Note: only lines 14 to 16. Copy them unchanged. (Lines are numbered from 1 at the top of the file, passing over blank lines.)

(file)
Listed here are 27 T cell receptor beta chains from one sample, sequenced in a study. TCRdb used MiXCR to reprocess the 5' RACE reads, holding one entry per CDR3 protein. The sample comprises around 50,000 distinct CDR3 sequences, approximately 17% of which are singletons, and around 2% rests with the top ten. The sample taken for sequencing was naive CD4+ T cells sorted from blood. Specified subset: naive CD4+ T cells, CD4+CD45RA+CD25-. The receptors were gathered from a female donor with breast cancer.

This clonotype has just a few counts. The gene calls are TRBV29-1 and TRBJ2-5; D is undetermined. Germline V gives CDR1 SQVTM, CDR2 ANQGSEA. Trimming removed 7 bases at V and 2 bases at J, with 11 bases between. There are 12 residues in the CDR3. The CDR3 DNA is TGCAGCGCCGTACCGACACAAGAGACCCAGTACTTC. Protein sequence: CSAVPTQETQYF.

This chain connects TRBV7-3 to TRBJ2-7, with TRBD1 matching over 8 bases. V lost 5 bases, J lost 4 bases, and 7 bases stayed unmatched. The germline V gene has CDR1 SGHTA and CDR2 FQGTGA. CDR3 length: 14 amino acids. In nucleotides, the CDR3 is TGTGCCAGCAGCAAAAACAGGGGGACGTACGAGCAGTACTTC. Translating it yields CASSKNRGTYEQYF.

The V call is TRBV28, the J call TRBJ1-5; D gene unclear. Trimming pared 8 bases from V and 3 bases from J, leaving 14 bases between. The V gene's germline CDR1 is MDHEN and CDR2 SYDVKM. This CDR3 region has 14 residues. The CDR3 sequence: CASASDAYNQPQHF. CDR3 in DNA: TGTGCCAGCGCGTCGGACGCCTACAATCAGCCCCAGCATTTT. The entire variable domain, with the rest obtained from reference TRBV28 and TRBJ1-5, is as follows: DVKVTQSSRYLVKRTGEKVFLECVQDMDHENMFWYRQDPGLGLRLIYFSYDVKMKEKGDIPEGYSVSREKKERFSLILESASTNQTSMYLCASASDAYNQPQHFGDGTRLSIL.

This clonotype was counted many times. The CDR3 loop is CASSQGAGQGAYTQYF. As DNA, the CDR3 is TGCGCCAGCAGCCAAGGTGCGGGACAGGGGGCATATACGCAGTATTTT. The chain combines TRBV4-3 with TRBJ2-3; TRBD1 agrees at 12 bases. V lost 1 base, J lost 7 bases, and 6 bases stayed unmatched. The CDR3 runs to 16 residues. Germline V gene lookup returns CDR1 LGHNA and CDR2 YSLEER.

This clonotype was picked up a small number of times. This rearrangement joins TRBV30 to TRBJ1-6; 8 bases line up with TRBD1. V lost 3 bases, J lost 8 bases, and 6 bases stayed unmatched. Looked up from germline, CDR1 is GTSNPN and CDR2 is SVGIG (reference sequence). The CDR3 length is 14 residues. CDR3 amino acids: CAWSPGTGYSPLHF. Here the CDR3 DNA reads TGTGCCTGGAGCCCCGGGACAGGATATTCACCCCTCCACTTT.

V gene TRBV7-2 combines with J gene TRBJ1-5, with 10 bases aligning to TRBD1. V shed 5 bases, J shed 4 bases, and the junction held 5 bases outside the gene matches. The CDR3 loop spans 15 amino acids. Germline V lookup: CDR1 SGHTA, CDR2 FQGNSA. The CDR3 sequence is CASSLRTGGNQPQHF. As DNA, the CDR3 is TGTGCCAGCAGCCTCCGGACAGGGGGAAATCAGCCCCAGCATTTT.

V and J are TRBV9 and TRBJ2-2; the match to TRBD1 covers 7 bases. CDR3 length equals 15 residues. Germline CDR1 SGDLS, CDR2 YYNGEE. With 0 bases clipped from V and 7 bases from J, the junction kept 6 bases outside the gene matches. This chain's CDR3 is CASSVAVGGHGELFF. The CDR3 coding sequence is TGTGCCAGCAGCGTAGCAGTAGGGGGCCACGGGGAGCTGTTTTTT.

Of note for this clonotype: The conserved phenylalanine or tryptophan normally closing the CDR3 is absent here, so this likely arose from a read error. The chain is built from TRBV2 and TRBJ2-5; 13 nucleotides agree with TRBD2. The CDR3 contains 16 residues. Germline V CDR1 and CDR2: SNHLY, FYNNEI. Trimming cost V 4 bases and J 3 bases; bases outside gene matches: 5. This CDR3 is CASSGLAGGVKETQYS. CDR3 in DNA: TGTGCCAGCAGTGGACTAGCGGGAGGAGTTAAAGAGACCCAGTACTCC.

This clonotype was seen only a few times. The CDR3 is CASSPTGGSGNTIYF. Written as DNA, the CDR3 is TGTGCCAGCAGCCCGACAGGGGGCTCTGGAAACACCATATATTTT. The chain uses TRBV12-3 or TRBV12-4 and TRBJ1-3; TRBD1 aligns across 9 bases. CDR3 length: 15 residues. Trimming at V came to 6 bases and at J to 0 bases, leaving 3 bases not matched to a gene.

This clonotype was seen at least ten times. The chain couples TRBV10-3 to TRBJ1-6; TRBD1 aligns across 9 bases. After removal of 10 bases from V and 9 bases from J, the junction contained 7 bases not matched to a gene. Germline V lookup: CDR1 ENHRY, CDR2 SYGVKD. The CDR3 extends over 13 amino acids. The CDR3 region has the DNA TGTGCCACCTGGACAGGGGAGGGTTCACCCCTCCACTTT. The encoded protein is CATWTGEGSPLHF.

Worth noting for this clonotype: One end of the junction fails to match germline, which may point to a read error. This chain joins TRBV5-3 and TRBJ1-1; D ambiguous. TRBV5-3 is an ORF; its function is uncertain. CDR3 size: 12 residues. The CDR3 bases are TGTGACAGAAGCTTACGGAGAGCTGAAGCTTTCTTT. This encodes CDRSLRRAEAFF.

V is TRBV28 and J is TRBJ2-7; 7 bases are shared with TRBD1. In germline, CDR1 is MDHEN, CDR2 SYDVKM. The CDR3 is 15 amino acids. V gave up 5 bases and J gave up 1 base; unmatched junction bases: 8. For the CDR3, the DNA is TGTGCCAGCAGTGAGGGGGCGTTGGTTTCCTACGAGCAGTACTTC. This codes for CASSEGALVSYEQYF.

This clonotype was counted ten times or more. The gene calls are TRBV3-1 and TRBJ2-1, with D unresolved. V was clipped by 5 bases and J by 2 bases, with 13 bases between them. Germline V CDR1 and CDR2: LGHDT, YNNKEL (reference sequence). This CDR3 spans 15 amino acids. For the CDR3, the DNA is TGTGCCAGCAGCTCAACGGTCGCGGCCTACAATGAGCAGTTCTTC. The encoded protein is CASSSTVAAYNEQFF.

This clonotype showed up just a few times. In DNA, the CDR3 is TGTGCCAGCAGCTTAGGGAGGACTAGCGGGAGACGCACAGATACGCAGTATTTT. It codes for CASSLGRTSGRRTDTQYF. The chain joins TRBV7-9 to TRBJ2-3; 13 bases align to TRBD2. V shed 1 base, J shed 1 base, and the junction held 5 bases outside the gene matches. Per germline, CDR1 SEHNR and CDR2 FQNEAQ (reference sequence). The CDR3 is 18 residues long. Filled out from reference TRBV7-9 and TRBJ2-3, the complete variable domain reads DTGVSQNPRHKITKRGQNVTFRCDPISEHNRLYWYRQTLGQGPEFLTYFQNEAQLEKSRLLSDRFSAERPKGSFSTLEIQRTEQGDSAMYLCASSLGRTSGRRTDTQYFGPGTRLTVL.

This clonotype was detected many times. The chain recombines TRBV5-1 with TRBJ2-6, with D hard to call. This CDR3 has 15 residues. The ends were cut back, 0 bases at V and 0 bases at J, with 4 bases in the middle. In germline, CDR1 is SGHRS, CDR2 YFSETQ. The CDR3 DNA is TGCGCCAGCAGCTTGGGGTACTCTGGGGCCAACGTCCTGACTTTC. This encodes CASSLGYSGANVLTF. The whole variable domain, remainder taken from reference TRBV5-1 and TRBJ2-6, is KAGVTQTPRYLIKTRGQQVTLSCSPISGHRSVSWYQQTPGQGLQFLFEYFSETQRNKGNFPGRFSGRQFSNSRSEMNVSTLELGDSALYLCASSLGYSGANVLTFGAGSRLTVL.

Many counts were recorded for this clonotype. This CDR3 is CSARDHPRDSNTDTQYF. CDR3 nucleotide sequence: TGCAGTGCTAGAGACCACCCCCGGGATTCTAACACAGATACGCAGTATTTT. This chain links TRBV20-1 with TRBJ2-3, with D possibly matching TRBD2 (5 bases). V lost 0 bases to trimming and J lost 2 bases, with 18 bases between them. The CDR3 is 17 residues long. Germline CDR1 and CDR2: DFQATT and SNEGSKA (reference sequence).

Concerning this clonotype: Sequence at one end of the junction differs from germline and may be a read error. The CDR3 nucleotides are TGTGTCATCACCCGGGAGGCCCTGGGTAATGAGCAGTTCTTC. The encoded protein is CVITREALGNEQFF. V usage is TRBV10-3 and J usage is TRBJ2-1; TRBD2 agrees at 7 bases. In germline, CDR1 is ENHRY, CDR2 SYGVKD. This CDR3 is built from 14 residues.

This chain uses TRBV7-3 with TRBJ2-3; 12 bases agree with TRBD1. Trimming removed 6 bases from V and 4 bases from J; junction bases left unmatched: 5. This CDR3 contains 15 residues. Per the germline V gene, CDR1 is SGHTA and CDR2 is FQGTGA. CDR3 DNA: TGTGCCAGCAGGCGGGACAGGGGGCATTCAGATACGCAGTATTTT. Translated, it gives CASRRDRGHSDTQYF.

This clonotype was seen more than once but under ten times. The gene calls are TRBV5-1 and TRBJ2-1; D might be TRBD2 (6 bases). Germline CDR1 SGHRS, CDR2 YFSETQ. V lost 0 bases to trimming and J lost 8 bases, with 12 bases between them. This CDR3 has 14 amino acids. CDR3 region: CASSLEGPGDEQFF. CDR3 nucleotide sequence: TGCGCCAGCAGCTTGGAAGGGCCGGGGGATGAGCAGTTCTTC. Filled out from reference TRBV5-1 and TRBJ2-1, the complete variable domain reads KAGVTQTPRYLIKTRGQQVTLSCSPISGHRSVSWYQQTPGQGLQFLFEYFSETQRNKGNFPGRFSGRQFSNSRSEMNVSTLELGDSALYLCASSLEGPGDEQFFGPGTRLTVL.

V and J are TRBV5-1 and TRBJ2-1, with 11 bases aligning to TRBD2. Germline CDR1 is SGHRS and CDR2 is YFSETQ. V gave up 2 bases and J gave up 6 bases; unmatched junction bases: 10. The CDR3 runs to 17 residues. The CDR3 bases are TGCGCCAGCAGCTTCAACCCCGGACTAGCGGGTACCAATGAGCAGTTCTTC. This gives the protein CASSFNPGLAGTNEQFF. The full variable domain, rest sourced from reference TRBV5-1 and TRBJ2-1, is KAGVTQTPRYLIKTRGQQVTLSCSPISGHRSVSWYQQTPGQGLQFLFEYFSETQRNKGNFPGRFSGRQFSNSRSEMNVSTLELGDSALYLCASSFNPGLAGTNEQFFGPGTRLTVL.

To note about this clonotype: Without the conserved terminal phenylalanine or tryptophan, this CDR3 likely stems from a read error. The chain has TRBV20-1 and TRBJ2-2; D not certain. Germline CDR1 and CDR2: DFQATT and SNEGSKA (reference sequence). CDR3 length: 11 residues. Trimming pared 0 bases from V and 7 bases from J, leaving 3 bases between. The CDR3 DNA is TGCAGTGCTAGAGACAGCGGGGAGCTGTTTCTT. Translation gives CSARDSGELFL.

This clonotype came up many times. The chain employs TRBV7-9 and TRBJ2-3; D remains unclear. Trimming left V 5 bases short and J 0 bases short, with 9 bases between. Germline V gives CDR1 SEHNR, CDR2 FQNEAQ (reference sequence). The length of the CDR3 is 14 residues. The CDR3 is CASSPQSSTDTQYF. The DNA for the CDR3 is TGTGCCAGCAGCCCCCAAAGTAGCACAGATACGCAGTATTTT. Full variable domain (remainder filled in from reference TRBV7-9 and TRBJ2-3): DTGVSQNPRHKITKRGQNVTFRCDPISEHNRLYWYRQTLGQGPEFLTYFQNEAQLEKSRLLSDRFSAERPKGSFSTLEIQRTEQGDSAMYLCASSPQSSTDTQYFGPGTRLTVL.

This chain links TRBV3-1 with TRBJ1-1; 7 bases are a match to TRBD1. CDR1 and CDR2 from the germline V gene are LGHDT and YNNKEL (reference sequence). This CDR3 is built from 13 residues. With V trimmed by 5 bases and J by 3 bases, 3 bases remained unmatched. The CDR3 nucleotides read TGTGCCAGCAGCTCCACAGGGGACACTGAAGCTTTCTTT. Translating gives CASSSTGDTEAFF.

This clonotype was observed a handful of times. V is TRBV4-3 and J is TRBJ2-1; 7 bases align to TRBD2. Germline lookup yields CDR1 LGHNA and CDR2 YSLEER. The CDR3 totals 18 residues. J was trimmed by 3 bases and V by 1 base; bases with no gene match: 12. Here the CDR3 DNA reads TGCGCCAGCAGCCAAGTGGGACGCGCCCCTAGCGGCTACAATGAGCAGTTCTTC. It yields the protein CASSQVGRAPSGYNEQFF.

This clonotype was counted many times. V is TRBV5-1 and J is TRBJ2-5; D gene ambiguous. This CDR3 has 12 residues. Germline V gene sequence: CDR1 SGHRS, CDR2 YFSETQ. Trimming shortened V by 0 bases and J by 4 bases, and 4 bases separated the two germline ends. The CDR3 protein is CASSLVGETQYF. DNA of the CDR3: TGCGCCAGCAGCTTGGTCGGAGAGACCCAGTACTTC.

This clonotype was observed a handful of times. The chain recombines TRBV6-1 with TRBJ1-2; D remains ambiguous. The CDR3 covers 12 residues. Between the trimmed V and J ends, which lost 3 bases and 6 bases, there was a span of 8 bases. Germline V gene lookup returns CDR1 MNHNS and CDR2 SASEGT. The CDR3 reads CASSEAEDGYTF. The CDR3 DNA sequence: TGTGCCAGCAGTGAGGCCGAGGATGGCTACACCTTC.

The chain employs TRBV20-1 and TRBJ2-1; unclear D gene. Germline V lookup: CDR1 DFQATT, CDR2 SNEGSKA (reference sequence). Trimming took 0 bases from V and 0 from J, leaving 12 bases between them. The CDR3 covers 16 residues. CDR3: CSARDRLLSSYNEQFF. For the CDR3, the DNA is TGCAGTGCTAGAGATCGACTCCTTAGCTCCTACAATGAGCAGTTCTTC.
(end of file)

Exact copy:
This clonotype was counted ten times or more. The gene calls are TRBV3-1 and TRBJ2-1, with D unresolved. V was clipped by 5 bases and J by 2 bases, with 13 bases between them. Germline V CDR1 and CDR2: LGHDT, YNNKEL (reference sequence). This CDR3 spans 15 amino acids. For the CDR3, the DNA is TGTGCCAGCAGCTCAACGGTCGCGGCCTACAATGAGCAGTTCTTC. The encoded protein is CASSSTVAAYNEQFF.

This clonotype showed up just a few times. In DNA, the CDR3 is TGTGCCAGCAGCTTAGGGAGGACTAGCGGGAGACGCACAGATACGCAGTATTTT. It codes for CASSLGRTSGRRTDTQYF. The chain joins TRBV7-9 to TRBJ2-3; 13 bases align to TRBD2. V shed 1 base, J shed 1 base, and the junction held 5 bases outside the gene matches. Per germline, CDR1 SEHNR and CDR2 FQNEAQ (reference sequence). The CDR3 is 18 residues long. Filled out from reference TRBV7-9 and TRBJ2-3, the complete variable domain reads DTGVSQNPRHKITKRGQNVTFRCDPISEHNRLYWYRQTLGQGPEFLTYFQNEAQLEKSRLLSDRFSAERPKGSFSTLEIQRTEQGDSAMYLCASSLGRTSGRRTDTQYFGPGTRLTVL.

This clonotype was detected many times. The chain recombines TRBV5-1 with TRBJ2-6, with D hard to call. This CDR3 has 15 residues. The ends were cut back, 0 bases at V and 0 bases at J, with 4 bases in the middle. In germline, CDR1 is SGHRS, CDR2 YFSETQ. The CDR3 DNA is TGCGCCAGCAGCTTGGGGTACTCTGGGGCCAACGTCCTGACTTTC. This encodes CASSLGYSGANVLTF. The whole variable domain, remainder taken from reference TRBV5-1 and TRBJ2-6, is KAGVTQTPRYLIKTRGQQVTLSCSPISGHRSVSWYQQTPGQGLQFLFEYFSETQRNKGNFPGRFSGRQFSNSRSEMNVSTLELGDSALYLCASSLGYSGANVLTFGAGSRLTVL.